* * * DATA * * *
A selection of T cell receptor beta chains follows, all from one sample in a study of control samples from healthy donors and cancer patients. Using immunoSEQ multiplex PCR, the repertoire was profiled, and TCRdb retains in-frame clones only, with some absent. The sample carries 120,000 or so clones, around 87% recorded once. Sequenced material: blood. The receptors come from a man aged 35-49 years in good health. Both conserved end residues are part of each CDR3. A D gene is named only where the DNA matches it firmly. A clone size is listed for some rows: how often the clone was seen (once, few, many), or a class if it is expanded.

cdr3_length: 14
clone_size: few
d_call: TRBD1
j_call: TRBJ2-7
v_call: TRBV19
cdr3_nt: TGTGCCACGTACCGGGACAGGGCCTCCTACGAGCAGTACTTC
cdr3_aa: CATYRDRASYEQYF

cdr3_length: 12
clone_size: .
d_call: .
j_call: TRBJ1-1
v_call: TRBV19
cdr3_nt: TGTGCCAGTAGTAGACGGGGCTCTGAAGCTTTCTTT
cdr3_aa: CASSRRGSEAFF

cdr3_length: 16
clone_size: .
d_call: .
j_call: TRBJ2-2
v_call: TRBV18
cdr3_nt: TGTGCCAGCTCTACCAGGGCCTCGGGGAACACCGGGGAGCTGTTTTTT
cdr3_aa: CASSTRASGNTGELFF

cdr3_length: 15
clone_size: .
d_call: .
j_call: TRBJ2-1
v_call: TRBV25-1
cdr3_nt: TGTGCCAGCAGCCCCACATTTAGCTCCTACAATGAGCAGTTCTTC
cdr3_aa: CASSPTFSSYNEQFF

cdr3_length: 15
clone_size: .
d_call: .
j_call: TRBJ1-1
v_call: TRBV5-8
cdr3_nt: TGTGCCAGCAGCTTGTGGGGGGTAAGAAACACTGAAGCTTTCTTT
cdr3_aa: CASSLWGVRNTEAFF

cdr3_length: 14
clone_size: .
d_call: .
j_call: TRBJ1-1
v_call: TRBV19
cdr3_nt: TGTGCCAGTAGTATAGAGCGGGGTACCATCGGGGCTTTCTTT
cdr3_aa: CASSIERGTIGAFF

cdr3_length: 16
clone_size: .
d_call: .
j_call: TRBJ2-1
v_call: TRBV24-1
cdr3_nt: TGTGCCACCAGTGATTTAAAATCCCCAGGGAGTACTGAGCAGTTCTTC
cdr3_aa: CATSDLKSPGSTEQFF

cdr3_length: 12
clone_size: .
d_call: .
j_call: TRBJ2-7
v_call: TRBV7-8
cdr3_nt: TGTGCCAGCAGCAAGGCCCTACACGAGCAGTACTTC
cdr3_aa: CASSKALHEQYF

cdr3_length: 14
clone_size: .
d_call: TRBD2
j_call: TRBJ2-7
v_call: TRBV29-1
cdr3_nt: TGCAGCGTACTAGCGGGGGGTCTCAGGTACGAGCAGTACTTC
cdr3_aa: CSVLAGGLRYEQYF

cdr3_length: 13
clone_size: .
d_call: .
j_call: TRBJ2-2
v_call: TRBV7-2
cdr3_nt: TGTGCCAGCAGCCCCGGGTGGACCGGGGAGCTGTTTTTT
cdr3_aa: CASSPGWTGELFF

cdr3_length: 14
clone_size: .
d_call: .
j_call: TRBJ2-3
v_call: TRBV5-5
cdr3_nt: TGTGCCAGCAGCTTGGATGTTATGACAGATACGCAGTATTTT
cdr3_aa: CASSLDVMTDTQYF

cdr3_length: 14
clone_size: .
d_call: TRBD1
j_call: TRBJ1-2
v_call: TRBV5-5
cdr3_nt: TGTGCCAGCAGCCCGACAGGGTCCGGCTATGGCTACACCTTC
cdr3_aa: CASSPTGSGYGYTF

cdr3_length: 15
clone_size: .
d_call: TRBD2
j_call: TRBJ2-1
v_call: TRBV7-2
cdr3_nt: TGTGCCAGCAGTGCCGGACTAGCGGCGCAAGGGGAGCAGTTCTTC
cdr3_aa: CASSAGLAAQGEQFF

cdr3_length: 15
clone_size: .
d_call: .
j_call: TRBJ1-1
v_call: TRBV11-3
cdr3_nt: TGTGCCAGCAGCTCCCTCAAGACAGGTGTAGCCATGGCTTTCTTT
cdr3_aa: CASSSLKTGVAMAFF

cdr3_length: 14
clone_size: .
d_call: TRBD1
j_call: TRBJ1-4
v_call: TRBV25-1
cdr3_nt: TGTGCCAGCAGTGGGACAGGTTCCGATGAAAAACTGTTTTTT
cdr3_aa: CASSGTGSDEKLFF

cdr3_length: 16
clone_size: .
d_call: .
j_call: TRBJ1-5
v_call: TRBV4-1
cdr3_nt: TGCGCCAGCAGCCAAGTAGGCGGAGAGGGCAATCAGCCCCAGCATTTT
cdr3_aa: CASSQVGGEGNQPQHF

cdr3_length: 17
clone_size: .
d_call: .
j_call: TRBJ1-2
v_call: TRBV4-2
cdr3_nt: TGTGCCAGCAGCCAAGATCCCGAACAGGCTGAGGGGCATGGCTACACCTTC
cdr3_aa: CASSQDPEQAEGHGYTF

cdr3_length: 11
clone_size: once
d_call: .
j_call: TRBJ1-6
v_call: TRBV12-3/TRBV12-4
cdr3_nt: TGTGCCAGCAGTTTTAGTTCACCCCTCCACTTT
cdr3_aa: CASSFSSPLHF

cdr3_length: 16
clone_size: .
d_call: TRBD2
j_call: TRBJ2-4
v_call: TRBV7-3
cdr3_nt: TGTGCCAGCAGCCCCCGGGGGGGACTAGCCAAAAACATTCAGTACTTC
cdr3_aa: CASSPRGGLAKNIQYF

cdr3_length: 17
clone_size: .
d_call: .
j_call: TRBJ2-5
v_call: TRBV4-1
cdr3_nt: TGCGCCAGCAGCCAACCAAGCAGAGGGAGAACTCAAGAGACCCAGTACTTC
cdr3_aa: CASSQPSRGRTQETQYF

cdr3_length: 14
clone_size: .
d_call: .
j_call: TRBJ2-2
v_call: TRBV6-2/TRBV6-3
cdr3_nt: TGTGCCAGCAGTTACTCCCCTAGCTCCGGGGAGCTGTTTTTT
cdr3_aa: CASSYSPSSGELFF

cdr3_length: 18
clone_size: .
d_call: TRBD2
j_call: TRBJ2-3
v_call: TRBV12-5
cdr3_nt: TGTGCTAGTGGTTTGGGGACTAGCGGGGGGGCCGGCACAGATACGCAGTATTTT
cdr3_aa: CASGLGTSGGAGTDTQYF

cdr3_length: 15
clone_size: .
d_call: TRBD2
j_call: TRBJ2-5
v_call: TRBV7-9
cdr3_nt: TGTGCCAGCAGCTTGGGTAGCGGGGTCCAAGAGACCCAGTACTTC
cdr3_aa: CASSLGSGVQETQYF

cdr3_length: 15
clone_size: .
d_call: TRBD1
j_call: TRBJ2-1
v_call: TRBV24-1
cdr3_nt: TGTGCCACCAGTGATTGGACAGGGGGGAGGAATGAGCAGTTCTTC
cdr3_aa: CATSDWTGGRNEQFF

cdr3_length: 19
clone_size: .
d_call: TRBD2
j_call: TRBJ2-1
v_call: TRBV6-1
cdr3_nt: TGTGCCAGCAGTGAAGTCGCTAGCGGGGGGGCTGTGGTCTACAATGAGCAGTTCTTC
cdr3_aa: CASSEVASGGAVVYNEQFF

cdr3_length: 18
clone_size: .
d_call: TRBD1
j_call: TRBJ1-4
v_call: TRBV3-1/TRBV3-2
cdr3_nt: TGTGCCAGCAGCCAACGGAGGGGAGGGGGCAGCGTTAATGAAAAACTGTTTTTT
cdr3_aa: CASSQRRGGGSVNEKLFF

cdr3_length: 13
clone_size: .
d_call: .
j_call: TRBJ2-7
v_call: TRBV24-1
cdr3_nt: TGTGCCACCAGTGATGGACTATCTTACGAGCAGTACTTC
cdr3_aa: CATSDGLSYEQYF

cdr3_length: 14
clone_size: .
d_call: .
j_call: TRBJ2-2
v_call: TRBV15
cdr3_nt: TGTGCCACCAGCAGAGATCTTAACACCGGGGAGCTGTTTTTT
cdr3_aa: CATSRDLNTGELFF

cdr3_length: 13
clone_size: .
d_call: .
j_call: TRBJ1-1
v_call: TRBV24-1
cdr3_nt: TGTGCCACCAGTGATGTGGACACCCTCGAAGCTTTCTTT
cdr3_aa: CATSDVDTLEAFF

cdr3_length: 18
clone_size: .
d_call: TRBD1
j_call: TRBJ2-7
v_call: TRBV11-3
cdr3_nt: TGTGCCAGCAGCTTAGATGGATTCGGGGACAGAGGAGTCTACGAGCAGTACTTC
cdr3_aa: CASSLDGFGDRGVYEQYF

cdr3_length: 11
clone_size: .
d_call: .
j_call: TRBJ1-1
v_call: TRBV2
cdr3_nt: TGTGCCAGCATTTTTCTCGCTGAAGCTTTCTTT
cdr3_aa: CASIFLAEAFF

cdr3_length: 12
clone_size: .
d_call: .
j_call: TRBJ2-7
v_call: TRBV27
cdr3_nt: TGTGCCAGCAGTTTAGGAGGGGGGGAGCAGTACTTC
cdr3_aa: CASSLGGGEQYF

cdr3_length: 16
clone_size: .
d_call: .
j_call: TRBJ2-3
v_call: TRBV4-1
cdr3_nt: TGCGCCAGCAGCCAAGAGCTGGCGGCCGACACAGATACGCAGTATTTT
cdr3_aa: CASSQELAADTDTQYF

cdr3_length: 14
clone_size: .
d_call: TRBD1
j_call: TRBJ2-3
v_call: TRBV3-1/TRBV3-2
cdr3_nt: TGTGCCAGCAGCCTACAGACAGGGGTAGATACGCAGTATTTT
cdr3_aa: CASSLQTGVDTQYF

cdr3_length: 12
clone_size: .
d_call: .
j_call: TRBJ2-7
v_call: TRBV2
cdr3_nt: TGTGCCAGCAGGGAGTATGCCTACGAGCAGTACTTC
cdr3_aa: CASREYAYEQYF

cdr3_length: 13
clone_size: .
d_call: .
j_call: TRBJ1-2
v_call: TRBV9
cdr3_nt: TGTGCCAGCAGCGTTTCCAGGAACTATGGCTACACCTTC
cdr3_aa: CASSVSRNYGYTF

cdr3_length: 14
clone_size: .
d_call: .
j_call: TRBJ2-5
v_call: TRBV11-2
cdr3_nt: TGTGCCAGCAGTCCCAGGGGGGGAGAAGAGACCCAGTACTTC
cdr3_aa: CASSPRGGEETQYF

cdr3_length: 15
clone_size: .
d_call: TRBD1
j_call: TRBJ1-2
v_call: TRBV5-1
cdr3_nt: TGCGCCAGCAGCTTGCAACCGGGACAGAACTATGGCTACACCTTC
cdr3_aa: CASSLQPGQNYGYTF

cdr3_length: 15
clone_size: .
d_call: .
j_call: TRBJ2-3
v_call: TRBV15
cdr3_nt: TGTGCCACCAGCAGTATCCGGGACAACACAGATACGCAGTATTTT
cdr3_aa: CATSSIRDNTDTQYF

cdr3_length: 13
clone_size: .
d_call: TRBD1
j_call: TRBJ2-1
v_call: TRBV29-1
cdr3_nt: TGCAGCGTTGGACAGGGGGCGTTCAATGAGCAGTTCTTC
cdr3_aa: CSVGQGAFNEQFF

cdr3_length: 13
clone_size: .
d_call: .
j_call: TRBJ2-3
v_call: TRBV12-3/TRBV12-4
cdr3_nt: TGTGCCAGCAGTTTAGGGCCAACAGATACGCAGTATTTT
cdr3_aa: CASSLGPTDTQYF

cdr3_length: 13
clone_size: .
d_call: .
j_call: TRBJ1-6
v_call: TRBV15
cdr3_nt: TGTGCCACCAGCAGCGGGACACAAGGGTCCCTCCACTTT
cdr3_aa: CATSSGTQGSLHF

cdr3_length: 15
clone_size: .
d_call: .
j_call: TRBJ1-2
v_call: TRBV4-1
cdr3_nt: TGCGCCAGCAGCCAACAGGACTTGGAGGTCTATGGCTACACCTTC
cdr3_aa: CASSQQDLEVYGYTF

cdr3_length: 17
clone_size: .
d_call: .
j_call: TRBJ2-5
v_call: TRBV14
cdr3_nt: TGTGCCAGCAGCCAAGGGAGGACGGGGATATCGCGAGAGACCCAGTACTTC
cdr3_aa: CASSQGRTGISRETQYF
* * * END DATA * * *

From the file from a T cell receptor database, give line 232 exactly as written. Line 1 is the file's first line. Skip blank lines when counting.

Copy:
cdr3_aa: CASSQELAADTDTQYF